The Master of Theological Studies (MTS) in Eastern Christianity and the Contemporary World is a 36-credit hour (2-year) graduate degree comprised of six taught modules and a 14,000-word dissertation. Each term has two online modules where lectures, seminars, and other research related activities are provided.
Each module is comprised of 15 weeks of study. Within each week you will read required material in addition to researching other sources. During each module, you will engage in online discussions moderated by your lecturer. The remaining time of your module is reserved for your private research and writing. Typically, each module will require that you submit 2 research papers. An average paper is 3000 words.
It is possible to register for studying a-la-carte modules. For example, you can take one or two modules if you are interested in a topic but are not planning on pursuing the MTS degree.
At the end of your taught modules and upon satisfaction of the academic requirements, you will then advance to independent research where you will write your 14,000-word Master dissertation. The dissertation topic must be approved by one of the faculty members of Agora University who will act as a first reader. Agora University will then appoint a second reader based on the topic. Typically, students have six months to complete and submit the dissertation. There are three 6 credit hour modules, three 3 credit modules and a 9-credit hour thesis.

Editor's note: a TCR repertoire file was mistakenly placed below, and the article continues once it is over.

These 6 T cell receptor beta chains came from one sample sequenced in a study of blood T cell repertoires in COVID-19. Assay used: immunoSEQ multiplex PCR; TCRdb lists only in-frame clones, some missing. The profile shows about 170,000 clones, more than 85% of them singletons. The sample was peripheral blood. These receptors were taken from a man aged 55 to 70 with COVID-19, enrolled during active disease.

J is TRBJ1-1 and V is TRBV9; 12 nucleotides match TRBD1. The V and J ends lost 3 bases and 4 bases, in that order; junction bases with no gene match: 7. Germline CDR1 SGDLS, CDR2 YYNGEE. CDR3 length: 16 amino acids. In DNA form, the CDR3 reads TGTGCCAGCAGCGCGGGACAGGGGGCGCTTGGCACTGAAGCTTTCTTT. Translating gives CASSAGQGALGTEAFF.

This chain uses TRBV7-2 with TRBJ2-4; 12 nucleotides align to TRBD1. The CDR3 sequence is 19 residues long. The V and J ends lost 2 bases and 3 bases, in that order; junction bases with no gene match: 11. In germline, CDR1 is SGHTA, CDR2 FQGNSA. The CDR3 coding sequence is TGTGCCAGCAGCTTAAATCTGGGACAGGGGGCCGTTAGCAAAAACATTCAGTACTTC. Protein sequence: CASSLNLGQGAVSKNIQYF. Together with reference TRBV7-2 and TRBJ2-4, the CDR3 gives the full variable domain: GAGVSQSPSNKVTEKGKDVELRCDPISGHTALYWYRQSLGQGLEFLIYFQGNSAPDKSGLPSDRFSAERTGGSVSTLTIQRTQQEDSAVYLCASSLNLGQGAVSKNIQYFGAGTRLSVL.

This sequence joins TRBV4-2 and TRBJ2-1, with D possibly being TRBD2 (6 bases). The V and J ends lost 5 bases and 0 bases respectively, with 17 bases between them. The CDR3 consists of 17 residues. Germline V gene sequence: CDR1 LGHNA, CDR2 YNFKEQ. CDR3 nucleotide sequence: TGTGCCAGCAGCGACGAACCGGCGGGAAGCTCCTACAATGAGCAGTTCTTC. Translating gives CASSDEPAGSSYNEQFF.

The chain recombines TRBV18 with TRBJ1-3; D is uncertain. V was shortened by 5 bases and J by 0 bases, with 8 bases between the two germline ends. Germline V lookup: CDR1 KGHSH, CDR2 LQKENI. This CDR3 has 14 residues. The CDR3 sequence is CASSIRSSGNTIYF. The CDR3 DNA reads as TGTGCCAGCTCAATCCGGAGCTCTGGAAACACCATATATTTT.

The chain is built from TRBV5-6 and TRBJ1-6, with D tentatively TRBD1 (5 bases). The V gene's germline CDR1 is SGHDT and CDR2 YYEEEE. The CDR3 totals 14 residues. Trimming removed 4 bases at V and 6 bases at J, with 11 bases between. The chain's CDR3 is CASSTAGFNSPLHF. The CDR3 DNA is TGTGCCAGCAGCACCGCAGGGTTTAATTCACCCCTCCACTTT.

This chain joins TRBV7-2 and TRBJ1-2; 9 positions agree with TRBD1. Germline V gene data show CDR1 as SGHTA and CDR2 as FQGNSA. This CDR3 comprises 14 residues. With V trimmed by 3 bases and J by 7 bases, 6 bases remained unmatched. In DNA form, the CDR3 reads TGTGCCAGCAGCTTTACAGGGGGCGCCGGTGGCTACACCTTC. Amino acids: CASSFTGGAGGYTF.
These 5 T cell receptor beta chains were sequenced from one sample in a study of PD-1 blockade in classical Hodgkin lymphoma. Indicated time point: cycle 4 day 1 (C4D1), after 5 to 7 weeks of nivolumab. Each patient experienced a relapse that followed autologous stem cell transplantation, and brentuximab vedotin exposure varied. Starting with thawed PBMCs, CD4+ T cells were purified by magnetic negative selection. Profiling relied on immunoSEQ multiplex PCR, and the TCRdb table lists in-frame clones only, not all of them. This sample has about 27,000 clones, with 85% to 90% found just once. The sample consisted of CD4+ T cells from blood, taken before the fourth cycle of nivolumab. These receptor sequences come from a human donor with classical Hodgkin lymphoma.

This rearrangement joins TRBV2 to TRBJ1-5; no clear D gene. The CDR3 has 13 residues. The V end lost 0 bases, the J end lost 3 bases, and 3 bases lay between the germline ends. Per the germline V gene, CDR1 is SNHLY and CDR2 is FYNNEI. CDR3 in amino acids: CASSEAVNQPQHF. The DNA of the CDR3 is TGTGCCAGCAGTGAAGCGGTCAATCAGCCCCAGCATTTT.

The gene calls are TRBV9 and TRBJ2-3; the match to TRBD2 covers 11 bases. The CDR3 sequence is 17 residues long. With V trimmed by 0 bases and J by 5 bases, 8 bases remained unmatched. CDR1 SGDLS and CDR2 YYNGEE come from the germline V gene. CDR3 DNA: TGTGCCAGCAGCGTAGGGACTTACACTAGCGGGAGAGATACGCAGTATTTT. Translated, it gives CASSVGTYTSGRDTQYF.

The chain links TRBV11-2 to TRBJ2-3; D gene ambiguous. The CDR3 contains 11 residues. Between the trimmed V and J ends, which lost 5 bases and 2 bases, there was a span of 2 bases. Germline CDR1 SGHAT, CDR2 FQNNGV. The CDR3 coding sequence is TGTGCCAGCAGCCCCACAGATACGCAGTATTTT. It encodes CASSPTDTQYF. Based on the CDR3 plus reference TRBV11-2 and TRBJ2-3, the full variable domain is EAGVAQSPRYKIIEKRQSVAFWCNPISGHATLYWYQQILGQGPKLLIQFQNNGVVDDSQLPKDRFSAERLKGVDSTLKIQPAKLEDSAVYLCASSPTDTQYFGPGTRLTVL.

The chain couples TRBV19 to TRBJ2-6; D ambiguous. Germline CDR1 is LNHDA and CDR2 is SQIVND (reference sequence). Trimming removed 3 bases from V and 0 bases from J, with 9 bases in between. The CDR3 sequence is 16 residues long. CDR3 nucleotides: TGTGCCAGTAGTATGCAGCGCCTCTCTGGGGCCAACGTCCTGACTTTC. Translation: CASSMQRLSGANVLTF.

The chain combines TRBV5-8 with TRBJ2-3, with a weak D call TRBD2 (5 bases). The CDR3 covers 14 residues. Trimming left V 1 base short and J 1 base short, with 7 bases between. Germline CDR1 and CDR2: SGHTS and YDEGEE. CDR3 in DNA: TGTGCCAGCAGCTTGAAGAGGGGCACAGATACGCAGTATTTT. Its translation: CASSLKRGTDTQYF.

The student will utilize the knowledge and skills attained through studying the theological foundations of Orthodox Christianity as a hermeneutic to understand contemporary issues, to challenge inaccurate or unsupported claims, to make careful comparisons across time, space, and culture, and to take an informed position as students at an international university and as global citizen.
The MTS program outcomes are intended to prepare students to:
- Equip students with the framework and tools to engage with contemporary challenges from Eastern Christian Wisdom.
- Demonstrate a basic knowledge of the specified theological discipline.
- Exhibit a focused knowledge in a chosen theological discipline.
- Conduct research and construct a theological argument.
- Communicate coherently, effectively, and persuasively in writing.
- Interpret and apply theological knowledge in relation to contemporary issues.
- Construct in a thesis a coherent, sustained theological argument in an area of specialized study.
The Christian Doctrine of God and Diversity (6 Credits)
We study the development of the Christian doctrine of the Trinity and related themes from Scripture to the 20th century. We pay close attention to significant texts in the Christian tradition (including creedal statements, and the writings of Origen, Augustine, and others), and to discussions of the doctrine of the trinity and its relationship to diversity. The course requires careful reading of key primary texts and secondary sources.
The Old Testament and Suffering (6 Credits)
In this course, we will be examining the phenomenon of human suffering as our approach to encountering the scriptures, focusing on the Old Testament. By exploring the notion of suffering in the human condition, we will unlock some of the more important points of Christian theology that will provide us with the exegetical framework for reading, understanding, and integrating the Old Testament narrative into our lives.